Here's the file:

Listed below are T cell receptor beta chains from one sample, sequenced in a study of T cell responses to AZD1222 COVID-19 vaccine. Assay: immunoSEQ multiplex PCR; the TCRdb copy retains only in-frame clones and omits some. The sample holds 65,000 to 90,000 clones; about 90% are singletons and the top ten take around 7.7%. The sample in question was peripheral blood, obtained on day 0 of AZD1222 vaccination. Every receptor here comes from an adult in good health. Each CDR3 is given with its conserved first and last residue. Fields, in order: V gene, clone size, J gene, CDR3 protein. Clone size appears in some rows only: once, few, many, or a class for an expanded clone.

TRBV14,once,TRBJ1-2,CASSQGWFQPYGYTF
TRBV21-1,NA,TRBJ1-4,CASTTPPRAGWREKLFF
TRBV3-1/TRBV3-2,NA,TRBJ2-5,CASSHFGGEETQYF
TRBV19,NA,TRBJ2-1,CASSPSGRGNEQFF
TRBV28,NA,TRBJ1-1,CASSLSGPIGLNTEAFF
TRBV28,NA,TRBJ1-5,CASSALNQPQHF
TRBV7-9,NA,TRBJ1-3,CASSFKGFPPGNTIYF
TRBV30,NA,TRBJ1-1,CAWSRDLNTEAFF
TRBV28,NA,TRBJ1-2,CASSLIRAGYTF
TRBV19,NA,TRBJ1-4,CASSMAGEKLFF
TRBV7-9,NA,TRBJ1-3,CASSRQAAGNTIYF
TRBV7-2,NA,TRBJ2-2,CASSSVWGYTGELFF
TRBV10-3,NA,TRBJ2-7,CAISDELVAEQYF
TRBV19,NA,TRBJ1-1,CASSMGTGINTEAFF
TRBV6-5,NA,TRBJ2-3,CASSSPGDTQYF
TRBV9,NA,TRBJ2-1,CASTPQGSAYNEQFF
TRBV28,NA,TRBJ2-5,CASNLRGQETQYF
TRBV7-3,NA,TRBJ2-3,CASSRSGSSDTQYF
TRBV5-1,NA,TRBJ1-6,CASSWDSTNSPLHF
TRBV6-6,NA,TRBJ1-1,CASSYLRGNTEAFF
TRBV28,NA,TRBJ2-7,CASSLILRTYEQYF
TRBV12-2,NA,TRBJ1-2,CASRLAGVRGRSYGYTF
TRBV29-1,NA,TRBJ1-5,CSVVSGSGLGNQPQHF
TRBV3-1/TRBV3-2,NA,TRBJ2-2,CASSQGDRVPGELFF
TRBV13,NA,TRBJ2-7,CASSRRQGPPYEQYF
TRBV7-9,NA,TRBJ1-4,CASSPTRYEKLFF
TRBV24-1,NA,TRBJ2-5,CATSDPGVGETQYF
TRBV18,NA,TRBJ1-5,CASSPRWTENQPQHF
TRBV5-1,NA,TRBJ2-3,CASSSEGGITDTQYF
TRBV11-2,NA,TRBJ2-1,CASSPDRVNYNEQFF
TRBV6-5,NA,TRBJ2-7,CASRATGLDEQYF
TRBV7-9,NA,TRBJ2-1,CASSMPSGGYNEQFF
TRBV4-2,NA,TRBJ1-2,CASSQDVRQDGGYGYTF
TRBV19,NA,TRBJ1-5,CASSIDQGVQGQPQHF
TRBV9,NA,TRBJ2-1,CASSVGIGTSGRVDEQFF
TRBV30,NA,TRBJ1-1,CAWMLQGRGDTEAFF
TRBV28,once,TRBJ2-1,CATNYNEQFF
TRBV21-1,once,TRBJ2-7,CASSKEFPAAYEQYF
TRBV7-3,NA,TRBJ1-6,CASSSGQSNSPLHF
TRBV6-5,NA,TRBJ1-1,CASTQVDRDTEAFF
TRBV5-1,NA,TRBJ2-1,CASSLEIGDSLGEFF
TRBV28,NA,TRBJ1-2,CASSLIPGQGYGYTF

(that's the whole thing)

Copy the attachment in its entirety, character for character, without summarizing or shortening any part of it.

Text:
Listed below are T cell receptor beta chains from one sample, sequenced in a study of T cell responses to AZD1222 COVID-19 vaccine. Assay: immunoSEQ multiplex PCR; the TCRdb copy retains only in-frame clones and omits some. The sample holds 65,000 to 90,000 clones; about 90% are singletons and the top ten take around 7.7%. The sample in question was peripheral blood, obtained on day 0 of AZD1222 vaccination. Every receptor here comes from an adult in good health. Each CDR3 is given with its conserved first and last residue. Fields, in order: V gene, clone size, J gene, CDR3 protein. Clone size appears in some rows only: once, few, many, or a class for an expanded clone.

TRBV14,once,TRBJ1-2,CASSQGWFQPYGYTF
TRBV21-1,NA,TRBJ1-4,CASTTPPRAGWREKLFF
TRBV3-1/TRBV3-2,NA,TRBJ2-5,CASSHFGGEETQYF
TRBV19,NA,TRBJ2-1,CASSPSGRGNEQFF
TRBV28,NA,TRBJ1-1,CASSLSGPIGLNTEAFF
TRBV28,NA,TRBJ1-5,CASSALNQPQHF
TRBV7-9,NA,TRBJ1-3,CASSFKGFPPGNTIYF
TRBV30,NA,TRBJ1-1,CAWSRDLNTEAFF
TRBV28,NA,TRBJ1-2,CASSLIRAGYTF
TRBV19,NA,TRBJ1-4,CASSMAGEKLFF
TRBV7-9,NA,TRBJ1-3,CASSRQAAGNTIYF
TRBV7-2,NA,TRBJ2-2,CASSSVWGYTGELFF
TRBV10-3,NA,TRBJ2-7,CAISDELVAEQYF
TRBV19,NA,TRBJ1-1,CASSMGTGINTEAFF
TRBV6-5,NA,TRBJ2-3,CASSSPGDTQYF
TRBV9,NA,TRBJ2-1,CASTPQGSAYNEQFF
TRBV28,NA,TRBJ2-5,CASNLRGQETQYF
TRBV7-3,NA,TRBJ2-3,CASSRSGSSDTQYF
TRBV5-1,NA,TRBJ1-6,CASSWDSTNSPLHF
TRBV6-6,NA,TRBJ1-1,CASSYLRGNTEAFF
TRBV28,NA,TRBJ2-7,CASSLILRTYEQYF
TRBV12-2,NA,TRBJ1-2,CASRLAGVRGRSYGYTF
TRBV29-1,NA,TRBJ1-5,CSVVSGSGLGNQPQHF
TRBV3-1/TRBV3-2,NA,TRBJ2-2,CASSQGDRVPGELFF
TRBV13,NA,TRBJ2-7,CASSRRQGPPYEQYF
TRBV7-9,NA,TRBJ1-4,CASSPTRYEKLFF
TRBV24-1,NA,TRBJ2-5,CATSDPGVGETQYF
TRBV18,NA,TRBJ1-5,CASSPRWTENQPQHF
TRBV5-1,NA,TRBJ2-3,CASSSEGGITDTQYF
TRBV11-2,NA,TRBJ2-1,CASSPDRVNYNEQFF
TRBV6-5,NA,TRBJ2-7,CASRATGLDEQYF
TRBV7-9,NA,TRBJ2-1,CASSMPSGGYNEQFF
TRBV4-2,NA,TRBJ1-2,CASSQDVRQDGGYGYTF
TRBV19,NA,TRBJ1-5,CASSIDQGVQGQPQHF
TRBV9,NA,TRBJ2-1,CASSVGIGTSGRVDEQFF
TRBV30,NA,TRBJ1-1,CAWMLQGRGDTEAFF
TRBV28,once,TRBJ2-1,CATNYNEQFF
TRBV21-1,once,TRBJ2-7,CASSKEFPAAYEQYF
TRBV7-3,NA,TRBJ1-6,CASSSGQSNSPLHF
TRBV6-5,NA,TRBJ1-1,CASTQVDRDTEAFF
TRBV5-1,NA,TRBJ2-1,CASSLEIGDSLGEFF
TRBV28,NA,TRBJ1-2,CASSLIPGQGYGYTF